Personal Struggle

My desire to be a photographer dates back to junior high when I treasured looking at a family picture book. I had to ask people what they did to become successful photographers and then practice myself. I started working for the XPress Media Company when I was ten years old. In 2015, I worked with two media companies during my college years. Xpress and Greenline Media were my coaches. During that time, I developed into an experienced photographer, armed with acute skills and resolve but lacking the mentality to propel me to the next level. As I walked through the photography journey, I learned of my greatest role, which was to keep the image of the profession high. It comes with much sacrifice and the right attitude, which I was not ready for but later developed as this paper explains.

People struggle to be good photographers. A principal concept is a discipline and continuous learning. The environment one learns should be diverse to ensure broad skills in the field Discipline in this field means a follow all the rules, whether written or not, set for photographers. One of the rules, though customary, is the attitude towards the environment one visits as a photographer. Photographers are like missionaries, bearing all, traveling to all the places and meeting all kinds of people. That was my challenge.

My first bad experience was on a Saturday morning in June last year when I received an order to attend a photography shoot in a slum. I had to forge a reason for not going, and coat it with all the reasons, lies and innuendos. However, my trap appeared to have been set long ago. A week later, I had to visit a wedding venue on a rainy day. I declined and requested my Boss, John to reassign that duty to another person. At that moment, John had noticed my dislike to some places on specific weather conditions. I guess my place of stay was the source of this because of its serene and refreshing nature. Changing my environment because of my profession was a grim undertaking for me. It was time to change or be fired for disobedience. My father chipped in when he noticed I choose duties I can attend. He had to remind not to let all the time I had taken to learn photography go to waste, and cautioned me to change my attitude.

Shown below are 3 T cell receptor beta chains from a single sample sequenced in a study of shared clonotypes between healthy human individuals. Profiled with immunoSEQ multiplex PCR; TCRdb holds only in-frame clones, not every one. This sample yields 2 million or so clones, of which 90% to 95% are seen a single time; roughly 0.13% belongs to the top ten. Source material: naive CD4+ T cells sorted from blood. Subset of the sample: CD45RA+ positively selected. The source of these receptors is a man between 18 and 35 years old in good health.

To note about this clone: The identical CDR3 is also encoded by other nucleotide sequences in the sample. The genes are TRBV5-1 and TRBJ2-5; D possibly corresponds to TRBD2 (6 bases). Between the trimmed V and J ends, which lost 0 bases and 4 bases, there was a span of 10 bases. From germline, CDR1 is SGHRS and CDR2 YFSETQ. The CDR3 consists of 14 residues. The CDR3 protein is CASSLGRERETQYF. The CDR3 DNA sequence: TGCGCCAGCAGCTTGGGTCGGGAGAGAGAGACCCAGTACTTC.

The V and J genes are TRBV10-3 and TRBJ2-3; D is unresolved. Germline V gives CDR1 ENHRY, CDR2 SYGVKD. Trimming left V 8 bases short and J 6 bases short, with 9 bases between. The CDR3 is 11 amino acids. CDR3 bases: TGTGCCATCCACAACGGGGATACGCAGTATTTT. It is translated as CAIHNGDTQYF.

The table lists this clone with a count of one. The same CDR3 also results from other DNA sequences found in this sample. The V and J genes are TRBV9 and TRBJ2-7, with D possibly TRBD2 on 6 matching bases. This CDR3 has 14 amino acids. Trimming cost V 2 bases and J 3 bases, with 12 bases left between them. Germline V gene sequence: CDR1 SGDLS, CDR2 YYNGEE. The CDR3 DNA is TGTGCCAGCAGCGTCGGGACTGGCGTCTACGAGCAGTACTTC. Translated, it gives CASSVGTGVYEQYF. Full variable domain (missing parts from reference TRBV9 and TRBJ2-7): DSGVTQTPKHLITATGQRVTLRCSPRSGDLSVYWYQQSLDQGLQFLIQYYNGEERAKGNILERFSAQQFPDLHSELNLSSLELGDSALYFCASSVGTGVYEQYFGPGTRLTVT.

I began by reading autobiographies of legendary, award-winning photographers, and noticed that they never went to any beautiful places without withstanding some of the scary, filthy and gory images in this world. I had to change my attitude and take everything as they were. As a personal practice, I had to change from visiting lavish sites and gave my bosses easy time when assigned jobs. For one year, I learned the joy in accepting any environment, as they lead to exceptional experiences in photography. I have to acknowledge that it took long to acclimatize myself to slums but later became aggressive when visiting them. I took it as my responsibility, worked as if I was the only photographer. This is the charge of all photographers, to bear all the adversaries of the environment and give the best out of them.

In conclusion, this experience is a lesson that every person who wants to work in any professional field must bear the uncertainties and difficulties. Weather and change of environment are a few examples for photographers. They must change their attitudes to bear the image of the profession as it was for my case in photography.

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